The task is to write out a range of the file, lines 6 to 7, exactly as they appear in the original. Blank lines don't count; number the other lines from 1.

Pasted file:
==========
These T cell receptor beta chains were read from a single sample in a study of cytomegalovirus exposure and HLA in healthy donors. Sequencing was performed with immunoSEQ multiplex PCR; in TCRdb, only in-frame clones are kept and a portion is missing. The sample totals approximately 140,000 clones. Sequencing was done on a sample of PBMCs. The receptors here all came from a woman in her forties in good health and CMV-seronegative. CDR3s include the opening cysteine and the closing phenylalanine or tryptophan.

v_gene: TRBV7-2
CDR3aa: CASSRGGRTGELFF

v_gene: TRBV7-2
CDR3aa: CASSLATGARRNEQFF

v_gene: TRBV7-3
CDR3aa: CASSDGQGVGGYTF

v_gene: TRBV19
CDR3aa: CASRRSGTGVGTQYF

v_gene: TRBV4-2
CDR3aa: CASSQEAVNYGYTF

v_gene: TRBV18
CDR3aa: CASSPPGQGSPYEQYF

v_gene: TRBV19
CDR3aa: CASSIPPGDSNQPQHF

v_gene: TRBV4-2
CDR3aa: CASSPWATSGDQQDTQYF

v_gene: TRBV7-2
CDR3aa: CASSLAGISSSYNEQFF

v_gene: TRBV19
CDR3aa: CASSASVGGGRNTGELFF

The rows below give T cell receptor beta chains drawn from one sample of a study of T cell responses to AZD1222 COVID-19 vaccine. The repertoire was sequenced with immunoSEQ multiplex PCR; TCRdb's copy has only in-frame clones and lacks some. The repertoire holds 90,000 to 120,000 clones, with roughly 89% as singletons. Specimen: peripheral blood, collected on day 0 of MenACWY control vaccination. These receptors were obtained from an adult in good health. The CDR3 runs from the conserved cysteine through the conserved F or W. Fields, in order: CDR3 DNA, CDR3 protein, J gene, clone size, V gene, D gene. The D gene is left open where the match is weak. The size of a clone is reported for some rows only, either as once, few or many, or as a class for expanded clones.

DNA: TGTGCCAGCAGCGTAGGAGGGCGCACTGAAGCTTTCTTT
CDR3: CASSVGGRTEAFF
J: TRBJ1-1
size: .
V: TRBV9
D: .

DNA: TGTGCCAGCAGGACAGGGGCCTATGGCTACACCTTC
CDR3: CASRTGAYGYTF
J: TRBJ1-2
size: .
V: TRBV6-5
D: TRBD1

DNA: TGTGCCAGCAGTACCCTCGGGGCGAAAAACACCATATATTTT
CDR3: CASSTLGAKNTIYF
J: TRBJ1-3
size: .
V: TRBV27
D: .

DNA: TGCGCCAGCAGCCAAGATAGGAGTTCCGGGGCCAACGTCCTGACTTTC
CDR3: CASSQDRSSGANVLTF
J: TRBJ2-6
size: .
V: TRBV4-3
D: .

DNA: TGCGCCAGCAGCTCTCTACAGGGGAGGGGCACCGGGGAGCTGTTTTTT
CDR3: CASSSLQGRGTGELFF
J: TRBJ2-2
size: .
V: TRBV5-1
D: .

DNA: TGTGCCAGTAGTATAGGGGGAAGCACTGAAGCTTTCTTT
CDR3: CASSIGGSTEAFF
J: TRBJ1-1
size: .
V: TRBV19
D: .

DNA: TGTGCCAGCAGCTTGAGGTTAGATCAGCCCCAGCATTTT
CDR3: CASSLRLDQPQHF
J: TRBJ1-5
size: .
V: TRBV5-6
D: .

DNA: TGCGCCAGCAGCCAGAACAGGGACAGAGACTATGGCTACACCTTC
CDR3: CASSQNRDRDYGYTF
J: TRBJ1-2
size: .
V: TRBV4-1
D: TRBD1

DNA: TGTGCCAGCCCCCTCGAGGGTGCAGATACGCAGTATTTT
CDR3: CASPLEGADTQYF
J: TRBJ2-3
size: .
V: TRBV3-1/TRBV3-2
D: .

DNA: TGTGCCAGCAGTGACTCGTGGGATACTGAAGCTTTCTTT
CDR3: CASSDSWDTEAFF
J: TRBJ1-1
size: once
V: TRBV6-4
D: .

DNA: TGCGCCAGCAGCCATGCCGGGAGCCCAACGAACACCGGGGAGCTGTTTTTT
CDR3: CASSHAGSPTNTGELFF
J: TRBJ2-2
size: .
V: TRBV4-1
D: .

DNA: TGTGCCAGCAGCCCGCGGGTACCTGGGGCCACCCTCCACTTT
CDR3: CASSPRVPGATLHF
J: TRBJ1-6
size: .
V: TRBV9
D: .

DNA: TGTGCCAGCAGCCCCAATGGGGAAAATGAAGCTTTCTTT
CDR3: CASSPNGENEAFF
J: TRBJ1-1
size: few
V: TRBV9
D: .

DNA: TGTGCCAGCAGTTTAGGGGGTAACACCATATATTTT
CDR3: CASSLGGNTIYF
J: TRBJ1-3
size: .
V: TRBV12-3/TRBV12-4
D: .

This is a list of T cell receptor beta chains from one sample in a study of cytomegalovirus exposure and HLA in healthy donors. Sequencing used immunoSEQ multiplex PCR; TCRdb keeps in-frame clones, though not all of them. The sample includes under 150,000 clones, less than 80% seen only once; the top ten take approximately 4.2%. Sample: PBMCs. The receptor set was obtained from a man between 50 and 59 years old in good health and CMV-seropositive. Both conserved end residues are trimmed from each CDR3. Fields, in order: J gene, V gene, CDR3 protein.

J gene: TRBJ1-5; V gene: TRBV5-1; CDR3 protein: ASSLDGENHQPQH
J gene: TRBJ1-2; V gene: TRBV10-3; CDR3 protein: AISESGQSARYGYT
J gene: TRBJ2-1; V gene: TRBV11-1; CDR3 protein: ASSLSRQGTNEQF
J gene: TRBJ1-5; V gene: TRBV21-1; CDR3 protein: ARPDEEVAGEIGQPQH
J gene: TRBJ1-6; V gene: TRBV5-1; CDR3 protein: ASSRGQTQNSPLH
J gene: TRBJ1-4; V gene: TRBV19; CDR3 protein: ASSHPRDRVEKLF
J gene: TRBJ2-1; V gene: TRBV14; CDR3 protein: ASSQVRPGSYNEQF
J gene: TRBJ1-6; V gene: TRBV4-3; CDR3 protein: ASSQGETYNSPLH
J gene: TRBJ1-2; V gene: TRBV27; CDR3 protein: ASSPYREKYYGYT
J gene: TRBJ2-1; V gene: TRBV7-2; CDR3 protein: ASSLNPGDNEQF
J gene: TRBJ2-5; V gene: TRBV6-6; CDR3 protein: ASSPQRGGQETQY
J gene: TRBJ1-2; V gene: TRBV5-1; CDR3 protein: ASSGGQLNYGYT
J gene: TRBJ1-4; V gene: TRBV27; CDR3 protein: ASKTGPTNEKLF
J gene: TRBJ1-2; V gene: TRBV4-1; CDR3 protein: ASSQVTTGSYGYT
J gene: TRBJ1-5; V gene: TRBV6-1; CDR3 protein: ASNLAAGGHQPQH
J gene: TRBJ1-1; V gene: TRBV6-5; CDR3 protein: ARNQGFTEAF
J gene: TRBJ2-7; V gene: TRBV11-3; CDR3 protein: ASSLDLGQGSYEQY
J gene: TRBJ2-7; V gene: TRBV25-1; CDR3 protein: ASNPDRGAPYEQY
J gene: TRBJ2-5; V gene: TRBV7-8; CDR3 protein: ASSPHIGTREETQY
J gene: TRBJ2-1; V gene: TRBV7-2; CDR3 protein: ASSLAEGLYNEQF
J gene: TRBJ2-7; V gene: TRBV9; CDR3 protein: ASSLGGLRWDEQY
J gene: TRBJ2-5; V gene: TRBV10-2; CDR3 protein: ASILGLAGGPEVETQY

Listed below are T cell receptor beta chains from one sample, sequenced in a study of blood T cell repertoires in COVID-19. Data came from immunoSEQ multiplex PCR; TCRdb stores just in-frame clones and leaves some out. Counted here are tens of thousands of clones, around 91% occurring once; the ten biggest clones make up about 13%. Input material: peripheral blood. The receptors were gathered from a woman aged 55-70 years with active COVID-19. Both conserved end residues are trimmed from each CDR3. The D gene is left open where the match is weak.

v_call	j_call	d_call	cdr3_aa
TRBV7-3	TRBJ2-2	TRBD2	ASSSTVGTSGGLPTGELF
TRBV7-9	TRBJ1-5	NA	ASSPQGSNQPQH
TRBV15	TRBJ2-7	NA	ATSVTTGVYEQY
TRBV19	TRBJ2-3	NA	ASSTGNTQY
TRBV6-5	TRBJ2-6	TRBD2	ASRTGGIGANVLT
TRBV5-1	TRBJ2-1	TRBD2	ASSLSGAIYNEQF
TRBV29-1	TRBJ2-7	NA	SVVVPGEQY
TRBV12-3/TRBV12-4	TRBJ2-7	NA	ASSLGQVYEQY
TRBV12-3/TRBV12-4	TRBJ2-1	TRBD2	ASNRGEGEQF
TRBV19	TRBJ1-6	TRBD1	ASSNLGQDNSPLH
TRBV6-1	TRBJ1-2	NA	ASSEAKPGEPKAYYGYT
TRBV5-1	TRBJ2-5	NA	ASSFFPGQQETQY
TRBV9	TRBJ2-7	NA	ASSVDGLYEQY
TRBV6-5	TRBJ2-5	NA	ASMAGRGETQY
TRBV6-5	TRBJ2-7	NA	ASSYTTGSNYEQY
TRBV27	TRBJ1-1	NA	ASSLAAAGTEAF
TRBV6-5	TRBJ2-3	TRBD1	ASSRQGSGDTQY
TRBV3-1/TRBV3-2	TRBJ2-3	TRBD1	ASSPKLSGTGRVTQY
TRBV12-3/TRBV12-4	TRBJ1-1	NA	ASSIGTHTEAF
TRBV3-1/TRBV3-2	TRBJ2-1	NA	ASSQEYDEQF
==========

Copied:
v_gene: TRBV7-3
CDR3aa: CASSDGQGVGGYTF